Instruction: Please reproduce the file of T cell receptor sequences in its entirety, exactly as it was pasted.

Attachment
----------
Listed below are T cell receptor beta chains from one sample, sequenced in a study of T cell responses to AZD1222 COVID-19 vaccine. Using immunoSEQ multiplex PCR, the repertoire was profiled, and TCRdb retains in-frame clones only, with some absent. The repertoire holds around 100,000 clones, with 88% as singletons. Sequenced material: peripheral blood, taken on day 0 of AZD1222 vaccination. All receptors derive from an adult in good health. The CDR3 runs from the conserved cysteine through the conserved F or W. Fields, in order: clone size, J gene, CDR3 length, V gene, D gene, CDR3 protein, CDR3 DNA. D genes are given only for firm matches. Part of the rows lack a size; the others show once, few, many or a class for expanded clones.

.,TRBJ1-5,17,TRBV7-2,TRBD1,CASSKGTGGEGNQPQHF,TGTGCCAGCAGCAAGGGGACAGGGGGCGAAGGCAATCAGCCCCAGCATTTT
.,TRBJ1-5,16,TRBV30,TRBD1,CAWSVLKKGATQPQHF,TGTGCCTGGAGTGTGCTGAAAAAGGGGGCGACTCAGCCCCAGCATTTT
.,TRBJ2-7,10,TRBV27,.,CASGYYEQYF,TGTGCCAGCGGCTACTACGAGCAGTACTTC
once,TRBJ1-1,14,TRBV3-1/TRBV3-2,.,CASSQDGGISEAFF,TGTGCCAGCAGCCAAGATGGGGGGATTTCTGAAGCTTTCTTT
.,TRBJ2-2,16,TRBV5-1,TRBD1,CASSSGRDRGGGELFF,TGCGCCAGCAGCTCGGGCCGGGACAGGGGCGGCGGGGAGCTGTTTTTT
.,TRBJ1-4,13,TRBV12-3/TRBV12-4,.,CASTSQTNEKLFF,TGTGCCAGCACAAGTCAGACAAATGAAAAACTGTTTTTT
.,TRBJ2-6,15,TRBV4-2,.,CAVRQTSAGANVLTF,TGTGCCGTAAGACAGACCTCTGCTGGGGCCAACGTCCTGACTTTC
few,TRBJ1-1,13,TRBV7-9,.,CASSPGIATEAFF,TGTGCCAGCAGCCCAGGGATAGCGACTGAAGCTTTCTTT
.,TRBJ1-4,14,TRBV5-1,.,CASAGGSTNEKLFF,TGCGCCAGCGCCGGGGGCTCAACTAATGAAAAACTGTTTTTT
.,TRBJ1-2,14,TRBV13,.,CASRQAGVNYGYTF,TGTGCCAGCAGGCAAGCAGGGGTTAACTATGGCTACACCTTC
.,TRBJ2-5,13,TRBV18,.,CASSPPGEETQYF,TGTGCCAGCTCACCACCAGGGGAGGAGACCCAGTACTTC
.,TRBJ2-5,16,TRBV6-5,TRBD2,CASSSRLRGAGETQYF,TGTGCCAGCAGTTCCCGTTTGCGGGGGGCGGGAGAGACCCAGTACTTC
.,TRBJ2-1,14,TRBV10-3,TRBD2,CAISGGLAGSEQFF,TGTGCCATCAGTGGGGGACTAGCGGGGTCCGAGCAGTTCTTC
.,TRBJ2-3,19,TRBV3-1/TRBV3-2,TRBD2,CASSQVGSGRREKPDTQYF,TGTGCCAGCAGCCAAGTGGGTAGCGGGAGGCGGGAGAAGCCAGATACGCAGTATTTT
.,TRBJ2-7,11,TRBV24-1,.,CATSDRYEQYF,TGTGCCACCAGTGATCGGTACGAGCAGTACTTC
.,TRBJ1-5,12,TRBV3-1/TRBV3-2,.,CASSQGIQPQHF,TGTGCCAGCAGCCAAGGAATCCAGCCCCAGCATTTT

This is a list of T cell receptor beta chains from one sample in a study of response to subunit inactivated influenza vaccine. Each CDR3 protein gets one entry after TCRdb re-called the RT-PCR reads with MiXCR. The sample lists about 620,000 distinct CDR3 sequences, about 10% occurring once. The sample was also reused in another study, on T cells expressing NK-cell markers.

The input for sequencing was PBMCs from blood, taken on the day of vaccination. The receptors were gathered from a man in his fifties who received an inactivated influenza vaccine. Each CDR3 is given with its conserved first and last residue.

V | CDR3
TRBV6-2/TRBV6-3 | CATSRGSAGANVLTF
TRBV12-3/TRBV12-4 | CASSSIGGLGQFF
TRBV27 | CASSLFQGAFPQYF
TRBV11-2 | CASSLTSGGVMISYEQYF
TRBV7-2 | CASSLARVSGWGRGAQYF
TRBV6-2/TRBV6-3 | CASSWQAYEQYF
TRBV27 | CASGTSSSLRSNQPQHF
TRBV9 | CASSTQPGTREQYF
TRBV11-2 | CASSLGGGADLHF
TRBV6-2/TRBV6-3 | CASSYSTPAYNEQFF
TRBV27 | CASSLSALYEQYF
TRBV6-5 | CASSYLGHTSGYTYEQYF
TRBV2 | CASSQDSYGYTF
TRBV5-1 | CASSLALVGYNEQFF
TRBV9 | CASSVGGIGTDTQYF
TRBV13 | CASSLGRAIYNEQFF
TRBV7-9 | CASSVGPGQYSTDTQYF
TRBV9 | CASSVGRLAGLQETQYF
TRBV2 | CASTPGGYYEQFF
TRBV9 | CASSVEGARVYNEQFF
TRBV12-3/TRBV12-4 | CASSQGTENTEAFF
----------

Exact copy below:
Listed below are T cell receptor beta chains from one sample, sequenced in a study of T cell responses to AZD1222 COVID-19 vaccine. Using immunoSEQ multiplex PCR, the repertoire was profiled, and TCRdb retains in-frame clones only, with some absent. The repertoire holds around 100,000 clones, with 88% as singletons. Sequenced material: peripheral blood, taken on day 0 of AZD1222 vaccination. All receptors derive from an adult in good health. The CDR3 runs from the conserved cysteine through the conserved F or W. Fields, in order: clone size, J gene, CDR3 length, V gene, D gene, CDR3 protein, CDR3 DNA. D genes are given only for firm matches. Part of the rows lack a size; the others show once, few, many or a class for expanded clones.

.,TRBJ1-5,17,TRBV7-2,TRBD1,CASSKGTGGEGNQPQHF,TGTGCCAGCAGCAAGGGGACAGGGGGCGAAGGCAATCAGCCCCAGCATTTT
.,TRBJ1-5,16,TRBV30,TRBD1,CAWSVLKKGATQPQHF,TGTGCCTGGAGTGTGCTGAAAAAGGGGGCGACTCAGCCCCAGCATTTT
.,TRBJ2-7,10,TRBV27,.,CASGYYEQYF,TGTGCCAGCGGCTACTACGAGCAGTACTTC
once,TRBJ1-1,14,TRBV3-1/TRBV3-2,.,CASSQDGGISEAFF,TGTGCCAGCAGCCAAGATGGGGGGATTTCTGAAGCTTTCTTT
.,TRBJ2-2,16,TRBV5-1,TRBD1,CASSSGRDRGGGELFF,TGCGCCAGCAGCTCGGGCCGGGACAGGGGCGGCGGGGAGCTGTTTTTT
.,TRBJ1-4,13,TRBV12-3/TRBV12-4,.,CASTSQTNEKLFF,TGTGCCAGCACAAGTCAGACAAATGAAAAACTGTTTTTT
.,TRBJ2-6,15,TRBV4-2,.,CAVRQTSAGANVLTF,TGTGCCGTAAGACAGACCTCTGCTGGGGCCAACGTCCTGACTTTC
few,TRBJ1-1,13,TRBV7-9,.,CASSPGIATEAFF,TGTGCCAGCAGCCCAGGGATAGCGACTGAAGCTTTCTTT
.,TRBJ1-4,14,TRBV5-1,.,CASAGGSTNEKLFF,TGCGCCAGCGCCGGGGGCTCAACTAATGAAAAACTGTTTTTT
.,TRBJ1-2,14,TRBV13,.,CASRQAGVNYGYTF,TGTGCCAGCAGGCAAGCAGGGGTTAACTATGGCTACACCTTC
.,TRBJ2-5,13,TRBV18,.,CASSPPGEETQYF,TGTGCCAGCTCACCACCAGGGGAGGAGACCCAGTACTTC
.,TRBJ2-5,16,TRBV6-5,TRBD2,CASSSRLRGAGETQYF,TGTGCCAGCAGTTCCCGTTTGCGGGGGGCGGGAGAGACCCAGTACTTC
.,TRBJ2-1,14,TRBV10-3,TRBD2,CAISGGLAGSEQFF,TGTGCCATCAGTGGGGGACTAGCGGGGTCCGAGCAGTTCTTC
.,TRBJ2-3,19,TRBV3-1/TRBV3-2,TRBD2,CASSQVGSGRREKPDTQYF,TGTGCCAGCAGCCAAGTGGGTAGCGGGAGGCGGGAGAAGCCAGATACGCAGTATTTT
.,TRBJ2-7,11,TRBV24-1,.,CATSDRYEQYF,TGTGCCACCAGTGATCGGTACGAGCAGTACTTC
.,TRBJ1-5,12,TRBV3-1/TRBV3-2,.,CASSQGIQPQHF,TGTGCCAGCAGCCAAGGAATCCAGCCCCAGCATTTT

This is a list of T cell receptor beta chains from one sample in a study of response to subunit inactivated influenza vaccine. Each CDR3 protein gets one entry after TCRdb re-called the RT-PCR reads with MiXCR. The sample lists about 620,000 distinct CDR3 sequences, about 10% occurring once. The sample was also reused in another study, on T cells expressing NK-cell markers.

The input for sequencing was PBMCs from blood, taken on the day of vaccination. The receptors were gathered from a man in his fifties who received an inactivated influenza vaccine. Each CDR3 is given with its conserved first and last residue.

V | CDR3
TRBV6-2/TRBV6-3 | CATSRGSAGANVLTF
TRBV12-3/TRBV12-4 | CASSSIGGLGQFF
TRBV27 | CASSLFQGAFPQYF
TRBV11-2 | CASSLTSGGVMISYEQYF
TRBV7-2 | CASSLARVSGWGRGAQYF
TRBV6-2/TRBV6-3 | CASSWQAYEQYF
TRBV27 | CASGTSSSLRSNQPQHF
TRBV9 | CASSTQPGTREQYF
TRBV11-2 | CASSLGGGADLHF
TRBV6-2/TRBV6-3 | CASSYSTPAYNEQFF
TRBV27 | CASSLSALYEQYF
TRBV6-5 | CASSYLGHTSGYTYEQYF
TRBV2 | CASSQDSYGYTF
TRBV5-1 | CASSLALVGYNEQFF
TRBV9 | CASSVGGIGTDTQYF
TRBV13 | CASSLGRAIYNEQFF
TRBV7-9 | CASSVGPGQYSTDTQYF
TRBV9 | CASSVGRLAGLQETQYF
TRBV2 | CASTPGGYYEQFF
TRBV9 | CASSVEGARVYNEQFF
TRBV12-3/TRBV12-4 | CASSQGTENTEAFF